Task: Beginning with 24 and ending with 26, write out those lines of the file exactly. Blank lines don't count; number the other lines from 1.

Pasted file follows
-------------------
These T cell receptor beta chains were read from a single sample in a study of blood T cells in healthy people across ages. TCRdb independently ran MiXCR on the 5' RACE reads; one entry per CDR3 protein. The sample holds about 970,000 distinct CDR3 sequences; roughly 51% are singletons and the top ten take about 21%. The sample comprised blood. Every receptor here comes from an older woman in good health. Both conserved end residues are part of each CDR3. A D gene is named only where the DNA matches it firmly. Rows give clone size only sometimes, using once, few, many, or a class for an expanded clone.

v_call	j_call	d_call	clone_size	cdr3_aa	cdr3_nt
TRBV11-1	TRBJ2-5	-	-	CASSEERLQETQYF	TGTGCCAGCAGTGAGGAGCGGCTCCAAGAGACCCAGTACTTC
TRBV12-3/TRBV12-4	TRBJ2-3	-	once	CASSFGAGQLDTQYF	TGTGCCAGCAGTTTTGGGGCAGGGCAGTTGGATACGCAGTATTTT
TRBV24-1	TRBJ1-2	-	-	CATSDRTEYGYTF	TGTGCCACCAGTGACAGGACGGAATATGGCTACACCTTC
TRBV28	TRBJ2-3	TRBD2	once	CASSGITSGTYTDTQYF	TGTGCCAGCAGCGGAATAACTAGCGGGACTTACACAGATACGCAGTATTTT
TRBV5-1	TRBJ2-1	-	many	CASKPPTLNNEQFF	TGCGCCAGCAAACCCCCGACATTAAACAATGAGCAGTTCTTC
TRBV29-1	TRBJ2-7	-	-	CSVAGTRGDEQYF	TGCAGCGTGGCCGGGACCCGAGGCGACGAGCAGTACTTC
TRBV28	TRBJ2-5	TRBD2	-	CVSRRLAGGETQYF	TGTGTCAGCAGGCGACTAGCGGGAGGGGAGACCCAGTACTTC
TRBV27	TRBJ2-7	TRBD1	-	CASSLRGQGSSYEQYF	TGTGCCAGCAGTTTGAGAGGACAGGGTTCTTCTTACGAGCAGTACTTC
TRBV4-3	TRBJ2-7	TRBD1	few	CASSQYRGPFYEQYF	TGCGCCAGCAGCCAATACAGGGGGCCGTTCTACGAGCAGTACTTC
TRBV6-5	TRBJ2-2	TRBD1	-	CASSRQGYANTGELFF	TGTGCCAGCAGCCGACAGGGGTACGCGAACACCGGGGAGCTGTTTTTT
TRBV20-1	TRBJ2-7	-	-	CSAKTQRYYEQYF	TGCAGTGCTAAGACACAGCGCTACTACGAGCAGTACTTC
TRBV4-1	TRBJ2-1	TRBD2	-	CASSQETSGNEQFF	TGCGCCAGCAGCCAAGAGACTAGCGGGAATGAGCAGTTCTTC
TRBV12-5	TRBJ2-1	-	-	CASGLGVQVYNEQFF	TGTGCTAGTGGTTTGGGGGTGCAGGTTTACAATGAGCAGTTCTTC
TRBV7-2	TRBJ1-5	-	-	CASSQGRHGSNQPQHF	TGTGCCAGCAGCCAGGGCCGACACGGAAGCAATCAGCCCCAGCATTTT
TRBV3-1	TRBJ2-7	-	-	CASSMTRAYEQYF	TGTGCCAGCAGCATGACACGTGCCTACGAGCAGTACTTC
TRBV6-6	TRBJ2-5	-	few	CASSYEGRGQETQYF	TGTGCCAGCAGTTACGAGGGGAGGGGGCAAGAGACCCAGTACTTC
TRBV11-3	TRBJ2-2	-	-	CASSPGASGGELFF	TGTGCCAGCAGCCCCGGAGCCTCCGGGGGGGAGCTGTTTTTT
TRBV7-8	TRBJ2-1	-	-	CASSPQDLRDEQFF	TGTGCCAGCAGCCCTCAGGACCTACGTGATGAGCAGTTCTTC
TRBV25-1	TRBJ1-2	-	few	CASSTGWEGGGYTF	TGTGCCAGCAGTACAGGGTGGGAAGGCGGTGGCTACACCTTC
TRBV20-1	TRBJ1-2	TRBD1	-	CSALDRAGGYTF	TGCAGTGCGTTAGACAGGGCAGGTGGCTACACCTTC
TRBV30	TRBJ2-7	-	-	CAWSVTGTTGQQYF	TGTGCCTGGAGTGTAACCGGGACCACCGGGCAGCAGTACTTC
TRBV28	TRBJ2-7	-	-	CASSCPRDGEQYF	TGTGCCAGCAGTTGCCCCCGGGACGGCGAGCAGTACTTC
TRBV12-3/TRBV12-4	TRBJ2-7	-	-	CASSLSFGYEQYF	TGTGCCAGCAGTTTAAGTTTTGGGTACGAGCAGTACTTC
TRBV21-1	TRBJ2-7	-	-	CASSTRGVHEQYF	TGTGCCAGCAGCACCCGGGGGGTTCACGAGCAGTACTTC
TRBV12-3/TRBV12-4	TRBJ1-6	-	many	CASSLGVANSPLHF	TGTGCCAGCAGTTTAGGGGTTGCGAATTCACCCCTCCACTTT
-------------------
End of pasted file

TRBV28	TRBJ2-7	-	-	CASSCPRDGEQYF	TGTGCCAGCAGTTGCCCCCGGGACGGCGAGCAGTACTTC
TRBV12-3/TRBV12-4	TRBJ2-7	-	-	CASSLSFGYEQYF	TGTGCCAGCAGTTTAAGTTTTGGGTACGAGCAGTACTTC
TRBV21-1	TRBJ2-7	-	-	CASSTRGVHEQYF	TGTGCCAGCAGCACCCGGGGGGTTCACGAGCAGTACTTC